The Lisp Editor allows to write Lisp code, or even a simple text. It basically works as a standard text editor, providing all usual text editing commands such as Cut/Copy/Paste, Open/Save/Save as, Find/Replace...
In both cases, the window is entitled "New Buffer".
Lisp editors are text buffers, whose content may or not be attached or saved in any file.
To save the content of the buffer, select
File / Save - Save As, choose a name and location in the dialogue window. The file name will appear at the top of the window
To open an existing file from a current buffer, choose
File / Open and select a text or lisp file.
The buffer window will show the name of the file. the (that is, created with
The results from the evaluations of the different expressions will appear in the Listener.
It is also possible to use internal Lisp buffer commands to evaluate expressions :
The result will appear in the lower text area of the window.
Lisp files can be loaded without opening them in the Lisp editor, using the
Lisp / Load File command menu in the Lisp Listener.
Finding the definition of a given function or symbol may be useful when programming. This is possible from the Lisp editor or the Listener.
In the editor window or in the Listener, put the cursor on a symbol and use the
Lisp / Find Definition menu or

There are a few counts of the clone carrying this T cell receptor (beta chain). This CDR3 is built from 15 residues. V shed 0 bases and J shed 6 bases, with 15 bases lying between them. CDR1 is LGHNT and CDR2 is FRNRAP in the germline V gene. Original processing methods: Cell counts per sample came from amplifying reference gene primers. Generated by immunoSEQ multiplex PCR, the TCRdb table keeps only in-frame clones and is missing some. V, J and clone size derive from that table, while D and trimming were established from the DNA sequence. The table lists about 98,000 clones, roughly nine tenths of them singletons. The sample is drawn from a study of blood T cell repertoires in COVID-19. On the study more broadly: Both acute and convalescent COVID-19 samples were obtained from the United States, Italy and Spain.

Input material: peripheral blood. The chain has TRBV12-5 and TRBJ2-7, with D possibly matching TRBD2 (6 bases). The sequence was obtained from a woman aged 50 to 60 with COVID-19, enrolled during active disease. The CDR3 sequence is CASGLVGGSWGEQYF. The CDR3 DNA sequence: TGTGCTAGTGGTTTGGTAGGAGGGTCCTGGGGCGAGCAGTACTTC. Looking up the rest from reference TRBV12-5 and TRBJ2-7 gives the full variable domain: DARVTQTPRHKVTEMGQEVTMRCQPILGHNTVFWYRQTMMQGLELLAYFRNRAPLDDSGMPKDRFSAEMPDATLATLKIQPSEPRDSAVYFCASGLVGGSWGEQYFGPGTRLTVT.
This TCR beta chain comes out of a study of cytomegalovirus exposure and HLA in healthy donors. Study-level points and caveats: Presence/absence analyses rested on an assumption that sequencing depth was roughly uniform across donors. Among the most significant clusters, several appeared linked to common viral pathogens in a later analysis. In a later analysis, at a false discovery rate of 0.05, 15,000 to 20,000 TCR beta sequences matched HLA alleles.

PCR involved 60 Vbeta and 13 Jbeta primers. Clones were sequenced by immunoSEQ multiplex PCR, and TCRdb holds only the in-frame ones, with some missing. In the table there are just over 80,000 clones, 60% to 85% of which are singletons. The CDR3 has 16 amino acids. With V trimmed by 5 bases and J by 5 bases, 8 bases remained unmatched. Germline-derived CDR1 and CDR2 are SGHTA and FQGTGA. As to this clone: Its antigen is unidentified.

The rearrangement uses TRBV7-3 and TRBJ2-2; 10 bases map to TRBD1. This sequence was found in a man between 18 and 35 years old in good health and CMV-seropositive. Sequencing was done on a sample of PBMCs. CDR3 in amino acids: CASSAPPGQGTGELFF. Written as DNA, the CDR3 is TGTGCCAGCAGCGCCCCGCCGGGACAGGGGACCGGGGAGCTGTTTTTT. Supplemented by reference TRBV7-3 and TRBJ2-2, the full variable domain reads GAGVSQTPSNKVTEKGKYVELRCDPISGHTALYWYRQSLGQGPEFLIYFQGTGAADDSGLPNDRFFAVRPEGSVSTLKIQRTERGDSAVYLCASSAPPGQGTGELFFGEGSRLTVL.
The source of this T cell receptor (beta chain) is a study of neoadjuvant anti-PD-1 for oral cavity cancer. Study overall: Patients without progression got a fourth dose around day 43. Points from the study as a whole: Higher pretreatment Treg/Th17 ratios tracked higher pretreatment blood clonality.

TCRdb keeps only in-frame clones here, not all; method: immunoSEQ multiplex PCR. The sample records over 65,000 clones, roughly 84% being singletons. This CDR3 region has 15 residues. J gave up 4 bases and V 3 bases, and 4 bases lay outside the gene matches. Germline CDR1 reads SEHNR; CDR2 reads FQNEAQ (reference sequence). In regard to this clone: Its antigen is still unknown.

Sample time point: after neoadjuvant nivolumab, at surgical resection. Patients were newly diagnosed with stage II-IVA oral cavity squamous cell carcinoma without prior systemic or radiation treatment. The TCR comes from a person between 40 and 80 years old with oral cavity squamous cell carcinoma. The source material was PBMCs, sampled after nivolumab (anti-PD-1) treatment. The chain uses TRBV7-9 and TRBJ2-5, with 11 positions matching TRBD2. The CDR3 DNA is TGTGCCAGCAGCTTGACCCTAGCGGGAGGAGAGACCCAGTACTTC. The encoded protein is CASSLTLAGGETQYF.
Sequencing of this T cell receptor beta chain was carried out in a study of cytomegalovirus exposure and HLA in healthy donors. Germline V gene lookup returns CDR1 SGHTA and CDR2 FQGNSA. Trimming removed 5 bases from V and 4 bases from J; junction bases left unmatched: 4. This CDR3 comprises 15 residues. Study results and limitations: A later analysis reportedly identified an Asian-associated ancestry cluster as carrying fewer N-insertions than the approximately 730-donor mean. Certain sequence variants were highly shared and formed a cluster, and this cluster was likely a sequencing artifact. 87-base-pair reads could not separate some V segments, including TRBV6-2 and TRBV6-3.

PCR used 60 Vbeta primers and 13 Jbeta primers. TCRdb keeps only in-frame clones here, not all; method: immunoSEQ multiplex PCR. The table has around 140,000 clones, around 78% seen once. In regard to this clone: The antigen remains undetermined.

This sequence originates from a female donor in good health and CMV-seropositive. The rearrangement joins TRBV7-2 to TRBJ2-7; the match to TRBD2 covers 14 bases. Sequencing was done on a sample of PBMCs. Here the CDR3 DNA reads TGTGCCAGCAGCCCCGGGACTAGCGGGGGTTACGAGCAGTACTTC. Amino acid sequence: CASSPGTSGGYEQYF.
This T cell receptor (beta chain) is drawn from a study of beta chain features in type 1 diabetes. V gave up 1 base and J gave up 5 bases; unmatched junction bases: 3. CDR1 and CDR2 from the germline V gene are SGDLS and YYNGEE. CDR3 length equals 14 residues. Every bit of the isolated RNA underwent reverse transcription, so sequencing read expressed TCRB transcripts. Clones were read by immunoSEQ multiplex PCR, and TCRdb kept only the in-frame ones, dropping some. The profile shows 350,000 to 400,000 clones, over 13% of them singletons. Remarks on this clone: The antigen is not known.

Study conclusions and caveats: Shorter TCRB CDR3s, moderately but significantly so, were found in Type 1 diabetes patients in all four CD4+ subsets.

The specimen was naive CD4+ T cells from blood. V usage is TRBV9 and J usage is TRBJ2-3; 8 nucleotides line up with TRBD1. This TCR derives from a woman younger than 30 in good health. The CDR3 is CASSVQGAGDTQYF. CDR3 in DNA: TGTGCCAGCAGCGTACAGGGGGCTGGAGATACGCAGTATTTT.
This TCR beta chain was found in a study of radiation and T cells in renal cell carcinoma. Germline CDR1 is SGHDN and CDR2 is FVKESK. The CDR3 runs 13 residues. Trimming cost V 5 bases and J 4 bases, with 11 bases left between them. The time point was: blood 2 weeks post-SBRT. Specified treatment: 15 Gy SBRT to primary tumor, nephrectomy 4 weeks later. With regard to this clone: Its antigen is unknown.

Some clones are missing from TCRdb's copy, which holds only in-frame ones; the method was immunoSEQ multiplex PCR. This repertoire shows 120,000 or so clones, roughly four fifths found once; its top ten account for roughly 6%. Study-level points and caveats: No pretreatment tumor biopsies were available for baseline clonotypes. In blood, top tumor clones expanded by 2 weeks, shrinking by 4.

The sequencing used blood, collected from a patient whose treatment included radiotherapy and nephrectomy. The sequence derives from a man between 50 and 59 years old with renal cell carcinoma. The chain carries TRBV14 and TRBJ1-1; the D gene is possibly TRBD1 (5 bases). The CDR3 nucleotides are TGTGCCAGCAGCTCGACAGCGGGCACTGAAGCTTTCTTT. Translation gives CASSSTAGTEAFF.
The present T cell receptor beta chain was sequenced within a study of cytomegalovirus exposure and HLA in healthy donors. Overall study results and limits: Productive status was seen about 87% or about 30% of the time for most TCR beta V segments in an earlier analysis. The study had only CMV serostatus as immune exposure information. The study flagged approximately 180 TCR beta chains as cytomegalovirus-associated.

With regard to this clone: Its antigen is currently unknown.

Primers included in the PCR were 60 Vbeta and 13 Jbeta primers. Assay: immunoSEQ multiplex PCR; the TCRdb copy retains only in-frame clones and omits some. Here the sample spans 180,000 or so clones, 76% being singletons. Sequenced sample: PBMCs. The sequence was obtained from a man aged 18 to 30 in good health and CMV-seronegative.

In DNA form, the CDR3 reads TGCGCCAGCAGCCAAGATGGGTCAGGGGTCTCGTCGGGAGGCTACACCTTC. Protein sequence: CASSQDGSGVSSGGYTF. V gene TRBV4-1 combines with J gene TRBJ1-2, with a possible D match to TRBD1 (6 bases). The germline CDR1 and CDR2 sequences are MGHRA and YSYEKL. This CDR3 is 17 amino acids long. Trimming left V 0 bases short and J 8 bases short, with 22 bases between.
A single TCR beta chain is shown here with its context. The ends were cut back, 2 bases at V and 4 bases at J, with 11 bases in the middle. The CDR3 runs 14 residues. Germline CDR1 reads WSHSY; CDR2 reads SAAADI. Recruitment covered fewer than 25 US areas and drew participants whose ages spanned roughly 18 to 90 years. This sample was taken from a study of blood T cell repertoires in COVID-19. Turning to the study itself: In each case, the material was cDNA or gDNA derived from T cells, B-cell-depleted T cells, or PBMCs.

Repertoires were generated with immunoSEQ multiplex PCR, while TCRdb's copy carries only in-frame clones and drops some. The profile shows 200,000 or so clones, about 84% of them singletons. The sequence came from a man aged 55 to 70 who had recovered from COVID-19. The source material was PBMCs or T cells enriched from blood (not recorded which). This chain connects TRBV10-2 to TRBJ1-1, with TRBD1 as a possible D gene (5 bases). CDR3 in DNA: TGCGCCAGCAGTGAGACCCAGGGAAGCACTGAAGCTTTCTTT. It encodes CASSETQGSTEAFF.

At typing a space after a function name in a Lisp editor, the arguments of the function will appear at the bottom of the window.
Pay attention to the package of the function (and type it before the function name if necessary) or the function arguments will not be displayed (and the function itself will probably not be found at evaluation).
An elementary function or part of a generic function defining rules for its behaviour depending on a type of argument. Defining a generic function amounts to defining at least one method.
For instance, the OM+ function is made of four methods : 1. number + list / 2. list + number / 3. number + number / 4. list + list
In Lisp, a package is a means to gather symbols, such as functions, variables or class names, within a same specific name space. You are always working in a "current" package, which can be changed with the command (in-package "my-package").
In orde to use items defined in other packages (unless these item's names are "exported" to the current package), it is generally necessary to type the package name (or "nickname"), separated by " : :", before the usual name ( Ex. : om : :om+ ).
The default package in OM is "OPENMUSIC" or "OM". The default package in Common Lisp is "CL-USER".